a. Petitioner construes the court of appeals' opinion as announcing an "absolutist" rule that permits the "to tal extinguishment" of property rights and leaves "no cognizable property interest in any circumstances." Pet. 15, 16; see Pet. 10. In fact, the court of appeals' ruling focused narrowly on the particular regulatory framework at issue here, and on RMA's conceded au thority to disapprove precisely the action to which peti tioner now claims a constitutionally protected entitle ment. See Pet. App. 17a-19a. The court of appeals em phasized that participation in the crop reinsurance pro gram is voluntary, that petitioner had retained posses sion of its insurance policies after the RMA rejection, and that RMA had barred petitioner only from selling them to a particular buyer. Ibid.

The court of appeals held that "[u]nder these circum stances," petitioner's claim was not distinguishable from other taking claims the court had rejected "where physi cal property was retained but a business expectation was frustrated." Pet. App. 19a-20a. Petitioner contends that other decisions by the same court of appeals are to the contrary, but those cases stand-at most-for the proposition that a change in an existing regulatory framework may sometimes lead to a compensable tak ing. See, e.g., Cienega Gardens v. United States, 331 F.3d 1319, 1350 (Fed. Cir. 2003) ("A business that oper ates in a heavily-regulated industry should reasonably expect certain types of regulatory changes that may af fect the value of its investments. But that does not mean that all regulatory changes are reasonably foreseeable or that regulated businesses can have no reasonable investment-backed expectations whatsoever."). Peti tioner cites no case in which a plaintiff successfully claimed a protected property right in the exercise of some power that the existing regulatory framework au thorized the government to disallow.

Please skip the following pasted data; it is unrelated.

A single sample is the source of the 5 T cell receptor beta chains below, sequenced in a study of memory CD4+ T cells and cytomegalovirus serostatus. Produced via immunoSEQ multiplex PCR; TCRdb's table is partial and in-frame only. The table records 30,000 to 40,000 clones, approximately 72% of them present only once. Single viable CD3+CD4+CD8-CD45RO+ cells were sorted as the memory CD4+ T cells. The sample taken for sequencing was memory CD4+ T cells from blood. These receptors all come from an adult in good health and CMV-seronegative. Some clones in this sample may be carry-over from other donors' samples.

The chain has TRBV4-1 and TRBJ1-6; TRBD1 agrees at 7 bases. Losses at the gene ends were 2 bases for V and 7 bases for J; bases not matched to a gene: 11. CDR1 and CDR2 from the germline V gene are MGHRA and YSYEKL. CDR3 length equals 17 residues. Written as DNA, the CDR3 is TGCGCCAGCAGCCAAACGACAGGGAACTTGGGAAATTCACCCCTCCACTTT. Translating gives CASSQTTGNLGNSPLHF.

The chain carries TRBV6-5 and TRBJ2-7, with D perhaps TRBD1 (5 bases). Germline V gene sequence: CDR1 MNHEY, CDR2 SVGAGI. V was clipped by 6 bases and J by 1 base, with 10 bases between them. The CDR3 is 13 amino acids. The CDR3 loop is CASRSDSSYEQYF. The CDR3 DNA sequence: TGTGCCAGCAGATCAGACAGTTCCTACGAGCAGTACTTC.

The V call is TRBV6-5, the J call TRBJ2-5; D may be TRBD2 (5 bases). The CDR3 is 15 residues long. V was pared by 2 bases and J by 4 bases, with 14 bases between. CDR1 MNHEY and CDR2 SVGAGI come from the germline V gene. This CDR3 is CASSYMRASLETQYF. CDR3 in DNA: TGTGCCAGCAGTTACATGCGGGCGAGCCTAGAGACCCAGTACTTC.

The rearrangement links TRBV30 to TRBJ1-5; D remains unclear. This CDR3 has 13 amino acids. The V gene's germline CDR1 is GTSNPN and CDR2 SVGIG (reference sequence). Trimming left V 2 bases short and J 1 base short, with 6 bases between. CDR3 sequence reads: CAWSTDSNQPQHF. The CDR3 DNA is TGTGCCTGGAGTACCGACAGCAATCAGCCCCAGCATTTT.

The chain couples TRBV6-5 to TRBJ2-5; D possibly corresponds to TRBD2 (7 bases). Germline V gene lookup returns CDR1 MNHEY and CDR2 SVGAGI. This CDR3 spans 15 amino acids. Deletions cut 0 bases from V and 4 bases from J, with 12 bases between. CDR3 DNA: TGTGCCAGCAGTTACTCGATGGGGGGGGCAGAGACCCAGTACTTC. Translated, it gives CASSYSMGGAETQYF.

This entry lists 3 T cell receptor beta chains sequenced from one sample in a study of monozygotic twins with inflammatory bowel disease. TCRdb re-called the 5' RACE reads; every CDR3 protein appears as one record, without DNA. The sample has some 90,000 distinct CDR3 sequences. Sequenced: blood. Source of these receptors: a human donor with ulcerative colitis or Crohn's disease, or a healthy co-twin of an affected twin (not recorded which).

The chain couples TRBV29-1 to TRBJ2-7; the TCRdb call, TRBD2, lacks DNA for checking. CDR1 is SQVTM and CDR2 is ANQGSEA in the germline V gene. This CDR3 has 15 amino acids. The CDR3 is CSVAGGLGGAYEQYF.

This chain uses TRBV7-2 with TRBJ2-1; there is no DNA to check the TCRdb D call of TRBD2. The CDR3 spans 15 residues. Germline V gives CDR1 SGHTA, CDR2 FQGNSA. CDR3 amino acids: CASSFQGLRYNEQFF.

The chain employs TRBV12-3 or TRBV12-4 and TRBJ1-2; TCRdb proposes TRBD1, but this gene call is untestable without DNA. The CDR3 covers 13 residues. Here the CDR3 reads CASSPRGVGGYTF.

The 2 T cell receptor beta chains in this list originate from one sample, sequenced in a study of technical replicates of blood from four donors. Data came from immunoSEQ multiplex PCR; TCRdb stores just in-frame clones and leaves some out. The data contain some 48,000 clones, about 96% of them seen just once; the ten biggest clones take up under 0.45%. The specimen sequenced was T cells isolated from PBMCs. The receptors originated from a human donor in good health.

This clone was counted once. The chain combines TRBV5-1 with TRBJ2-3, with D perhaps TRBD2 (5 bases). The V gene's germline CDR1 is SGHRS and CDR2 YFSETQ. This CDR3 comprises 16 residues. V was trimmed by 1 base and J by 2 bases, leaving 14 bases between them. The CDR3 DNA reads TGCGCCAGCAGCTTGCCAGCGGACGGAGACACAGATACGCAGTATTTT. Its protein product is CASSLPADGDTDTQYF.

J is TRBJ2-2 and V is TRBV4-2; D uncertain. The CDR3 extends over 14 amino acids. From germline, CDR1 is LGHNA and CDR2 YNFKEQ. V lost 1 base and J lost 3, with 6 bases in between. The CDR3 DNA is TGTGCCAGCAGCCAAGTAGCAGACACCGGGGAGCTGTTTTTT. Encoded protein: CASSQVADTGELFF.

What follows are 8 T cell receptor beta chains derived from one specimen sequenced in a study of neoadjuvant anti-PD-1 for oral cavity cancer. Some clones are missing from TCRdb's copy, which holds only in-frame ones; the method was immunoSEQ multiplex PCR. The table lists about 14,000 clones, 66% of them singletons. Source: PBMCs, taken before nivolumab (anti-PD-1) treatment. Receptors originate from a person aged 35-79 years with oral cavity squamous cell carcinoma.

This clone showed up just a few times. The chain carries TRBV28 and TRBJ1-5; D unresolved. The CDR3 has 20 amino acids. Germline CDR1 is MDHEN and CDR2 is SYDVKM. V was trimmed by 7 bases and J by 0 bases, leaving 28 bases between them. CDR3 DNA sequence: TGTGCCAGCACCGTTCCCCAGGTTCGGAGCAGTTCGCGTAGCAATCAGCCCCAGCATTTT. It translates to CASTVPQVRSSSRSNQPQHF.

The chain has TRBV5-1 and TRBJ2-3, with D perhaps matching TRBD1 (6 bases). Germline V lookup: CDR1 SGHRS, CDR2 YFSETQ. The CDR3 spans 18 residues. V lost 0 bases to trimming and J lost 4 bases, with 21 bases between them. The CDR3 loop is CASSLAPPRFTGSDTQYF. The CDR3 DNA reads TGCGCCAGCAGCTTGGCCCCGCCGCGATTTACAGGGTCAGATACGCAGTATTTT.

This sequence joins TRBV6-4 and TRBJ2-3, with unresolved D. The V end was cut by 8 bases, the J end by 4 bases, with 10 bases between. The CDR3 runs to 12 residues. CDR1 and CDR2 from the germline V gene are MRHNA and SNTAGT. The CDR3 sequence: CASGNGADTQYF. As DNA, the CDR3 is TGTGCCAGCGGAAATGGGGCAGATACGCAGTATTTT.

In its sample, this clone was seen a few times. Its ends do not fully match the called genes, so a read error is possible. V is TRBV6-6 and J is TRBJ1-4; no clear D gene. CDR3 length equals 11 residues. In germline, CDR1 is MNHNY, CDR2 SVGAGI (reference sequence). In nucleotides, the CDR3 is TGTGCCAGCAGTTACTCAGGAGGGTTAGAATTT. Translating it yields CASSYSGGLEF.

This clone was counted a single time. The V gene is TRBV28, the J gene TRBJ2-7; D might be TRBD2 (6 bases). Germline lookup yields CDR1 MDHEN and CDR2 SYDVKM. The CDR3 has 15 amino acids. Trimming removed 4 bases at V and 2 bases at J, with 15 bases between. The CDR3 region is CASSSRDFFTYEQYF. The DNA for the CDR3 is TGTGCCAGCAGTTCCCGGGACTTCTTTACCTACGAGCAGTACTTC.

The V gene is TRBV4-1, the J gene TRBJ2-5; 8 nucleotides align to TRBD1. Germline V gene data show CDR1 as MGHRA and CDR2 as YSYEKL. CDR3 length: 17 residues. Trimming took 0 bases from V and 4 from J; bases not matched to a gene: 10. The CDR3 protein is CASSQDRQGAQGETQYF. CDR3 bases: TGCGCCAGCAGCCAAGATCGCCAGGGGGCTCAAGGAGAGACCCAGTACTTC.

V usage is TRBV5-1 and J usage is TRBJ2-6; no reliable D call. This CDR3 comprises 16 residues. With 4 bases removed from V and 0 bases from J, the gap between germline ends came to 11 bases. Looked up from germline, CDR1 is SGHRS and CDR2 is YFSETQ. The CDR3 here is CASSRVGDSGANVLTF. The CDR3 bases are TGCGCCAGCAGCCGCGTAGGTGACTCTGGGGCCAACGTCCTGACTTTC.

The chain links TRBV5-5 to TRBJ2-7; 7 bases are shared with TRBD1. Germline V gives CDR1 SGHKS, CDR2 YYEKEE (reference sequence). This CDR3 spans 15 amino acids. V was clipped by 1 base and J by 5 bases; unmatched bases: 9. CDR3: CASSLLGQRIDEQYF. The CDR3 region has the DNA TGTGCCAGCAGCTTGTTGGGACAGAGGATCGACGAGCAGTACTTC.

For similar reasons, petitioner's reliance upon Lucas v. South Carolina Coastal Council, 505 U.S. 1003 (1992), is misplaced. See, e.g., Pet. 17 n.9. Lucas involved real property, which the Court described as enjoying, in our "constitutional culture," somewhat greater protection against total regulatory elimination of its value. 505 U.S. at 1028. Even in that context, moreover, the Court acknowledged the "surely unexceptional" rule that no compensable taking occurs when the government applies existing regulatory authority to bar an already-prohib ited use. Id. at 1030; see id. at 1027-1028 (explaining that "in the case of personal property" the power to reach a similar result by adopting new restrictions may be greater, and that the owner of personal property "ought to be aware of the possibility that new regulation might even render his property economically worth less") (citing Andrus v. Allard, 444 U.S. 51, 66-67 (1979)). Here, by entering into the SRA in order to ob tain federal reinsurance, petitioner voluntarily relin quished any right to sell the reinsured policies without RMA's agreement. RMA's disapproval of the proposed sale to Rain and Hail therefore did not deprive peti tioner of any constitutionally protected property inter est, but rather left petitioner with precisely the same property rights in its subsidiary's insurance policies that it had previously possessed. Pet. App. 19a; see Pet. 22.